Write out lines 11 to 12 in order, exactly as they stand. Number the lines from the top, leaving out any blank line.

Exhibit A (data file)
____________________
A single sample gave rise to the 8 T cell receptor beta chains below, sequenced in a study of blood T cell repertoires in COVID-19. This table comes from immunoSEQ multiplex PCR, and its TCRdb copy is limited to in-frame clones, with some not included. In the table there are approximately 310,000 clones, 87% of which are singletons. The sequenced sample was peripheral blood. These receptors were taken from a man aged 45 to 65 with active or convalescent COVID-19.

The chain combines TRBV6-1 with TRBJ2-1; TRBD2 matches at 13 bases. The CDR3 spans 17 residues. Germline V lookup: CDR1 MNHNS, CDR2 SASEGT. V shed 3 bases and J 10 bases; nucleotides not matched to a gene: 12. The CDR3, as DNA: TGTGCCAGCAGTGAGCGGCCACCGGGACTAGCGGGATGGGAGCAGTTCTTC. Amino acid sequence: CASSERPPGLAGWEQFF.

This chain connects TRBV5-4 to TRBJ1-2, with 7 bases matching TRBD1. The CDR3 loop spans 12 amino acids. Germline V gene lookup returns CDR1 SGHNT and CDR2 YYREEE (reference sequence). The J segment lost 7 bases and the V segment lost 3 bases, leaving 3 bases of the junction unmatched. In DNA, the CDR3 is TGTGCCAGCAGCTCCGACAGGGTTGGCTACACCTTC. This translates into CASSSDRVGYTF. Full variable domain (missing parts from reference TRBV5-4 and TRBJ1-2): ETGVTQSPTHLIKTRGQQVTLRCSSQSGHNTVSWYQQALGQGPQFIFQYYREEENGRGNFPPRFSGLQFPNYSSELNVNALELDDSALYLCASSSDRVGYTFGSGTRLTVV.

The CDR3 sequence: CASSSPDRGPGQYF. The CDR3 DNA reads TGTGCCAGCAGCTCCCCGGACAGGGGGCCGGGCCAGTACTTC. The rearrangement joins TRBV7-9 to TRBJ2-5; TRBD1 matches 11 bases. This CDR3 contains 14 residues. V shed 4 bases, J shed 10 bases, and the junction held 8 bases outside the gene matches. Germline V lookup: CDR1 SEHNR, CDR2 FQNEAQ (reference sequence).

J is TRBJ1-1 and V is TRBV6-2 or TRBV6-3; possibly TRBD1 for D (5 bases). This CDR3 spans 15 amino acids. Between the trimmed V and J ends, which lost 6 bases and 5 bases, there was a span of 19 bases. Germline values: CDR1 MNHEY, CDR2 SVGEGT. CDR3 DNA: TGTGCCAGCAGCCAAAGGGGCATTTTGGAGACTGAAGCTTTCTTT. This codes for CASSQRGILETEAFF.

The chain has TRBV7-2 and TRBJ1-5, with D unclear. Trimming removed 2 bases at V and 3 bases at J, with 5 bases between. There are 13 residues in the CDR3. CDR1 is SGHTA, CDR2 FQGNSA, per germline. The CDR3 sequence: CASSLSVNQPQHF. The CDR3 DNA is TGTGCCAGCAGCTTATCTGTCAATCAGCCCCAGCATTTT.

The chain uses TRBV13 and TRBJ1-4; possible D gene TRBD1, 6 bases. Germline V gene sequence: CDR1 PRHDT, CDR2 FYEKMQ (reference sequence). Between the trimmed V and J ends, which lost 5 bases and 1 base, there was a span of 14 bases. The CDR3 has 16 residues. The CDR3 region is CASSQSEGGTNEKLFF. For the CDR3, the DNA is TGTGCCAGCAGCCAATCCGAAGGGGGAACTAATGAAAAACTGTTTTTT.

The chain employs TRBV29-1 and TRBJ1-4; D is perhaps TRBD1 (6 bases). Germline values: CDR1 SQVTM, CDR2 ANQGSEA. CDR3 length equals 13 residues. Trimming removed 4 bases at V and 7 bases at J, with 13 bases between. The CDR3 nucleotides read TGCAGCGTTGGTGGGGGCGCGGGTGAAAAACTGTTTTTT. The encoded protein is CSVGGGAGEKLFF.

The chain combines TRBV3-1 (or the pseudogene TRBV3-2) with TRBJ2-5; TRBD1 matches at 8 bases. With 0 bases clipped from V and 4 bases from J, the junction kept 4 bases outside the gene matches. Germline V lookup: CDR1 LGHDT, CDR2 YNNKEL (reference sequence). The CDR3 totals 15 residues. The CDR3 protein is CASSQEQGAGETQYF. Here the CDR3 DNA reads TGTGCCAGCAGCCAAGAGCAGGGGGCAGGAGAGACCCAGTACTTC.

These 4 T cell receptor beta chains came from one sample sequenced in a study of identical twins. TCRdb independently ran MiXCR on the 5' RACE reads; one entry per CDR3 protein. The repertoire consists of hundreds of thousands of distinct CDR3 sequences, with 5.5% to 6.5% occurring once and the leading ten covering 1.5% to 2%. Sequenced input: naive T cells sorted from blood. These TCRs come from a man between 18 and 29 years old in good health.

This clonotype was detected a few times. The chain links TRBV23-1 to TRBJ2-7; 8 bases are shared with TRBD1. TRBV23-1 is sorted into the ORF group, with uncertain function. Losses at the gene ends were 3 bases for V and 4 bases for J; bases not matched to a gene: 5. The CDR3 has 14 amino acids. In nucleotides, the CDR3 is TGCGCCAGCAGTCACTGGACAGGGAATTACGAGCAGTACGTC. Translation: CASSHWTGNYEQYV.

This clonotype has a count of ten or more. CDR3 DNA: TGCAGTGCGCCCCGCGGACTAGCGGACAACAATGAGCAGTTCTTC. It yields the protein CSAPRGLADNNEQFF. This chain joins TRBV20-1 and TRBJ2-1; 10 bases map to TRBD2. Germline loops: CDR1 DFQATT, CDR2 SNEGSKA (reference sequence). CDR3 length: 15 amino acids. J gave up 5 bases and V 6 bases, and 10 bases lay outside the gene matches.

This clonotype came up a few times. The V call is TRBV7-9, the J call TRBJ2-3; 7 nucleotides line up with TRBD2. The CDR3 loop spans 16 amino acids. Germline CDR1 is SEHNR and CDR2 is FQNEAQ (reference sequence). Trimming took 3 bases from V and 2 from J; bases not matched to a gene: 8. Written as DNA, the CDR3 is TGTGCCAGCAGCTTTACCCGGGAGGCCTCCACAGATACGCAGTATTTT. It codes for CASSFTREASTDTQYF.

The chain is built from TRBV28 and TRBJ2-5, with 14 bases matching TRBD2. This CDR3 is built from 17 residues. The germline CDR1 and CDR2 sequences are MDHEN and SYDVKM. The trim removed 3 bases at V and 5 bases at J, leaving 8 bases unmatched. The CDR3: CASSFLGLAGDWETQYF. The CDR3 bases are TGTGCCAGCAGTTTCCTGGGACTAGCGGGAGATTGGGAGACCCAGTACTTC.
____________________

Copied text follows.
This clonotype was detected a few times. The chain links TRBV23-1 to TRBJ2-7; 8 bases are shared with TRBD1. TRBV23-1 is sorted into the ORF group, with uncertain function. Losses at the gene ends were 3 bases for V and 4 bases for J; bases not matched to a gene: 5. The CDR3 has 14 amino acids. In nucleotides, the CDR3 is TGCGCCAGCAGTCACTGGACAGGGAATTACGAGCAGTACGTC. Translation: CASSHWTGNYEQYV.

This clonotype has a count of ten or more. CDR3 DNA: TGCAGTGCGCCCCGCGGACTAGCGGACAACAATGAGCAGTTCTTC. It yields the protein CSAPRGLADNNEQFF. This chain joins TRBV20-1 and TRBJ2-1; 10 bases map to TRBD2. Germline loops: CDR1 DFQATT, CDR2 SNEGSKA (reference sequence). CDR3 length: 15 amino acids. J gave up 5 bases and V 6 bases, and 10 bases lay outside the gene matches.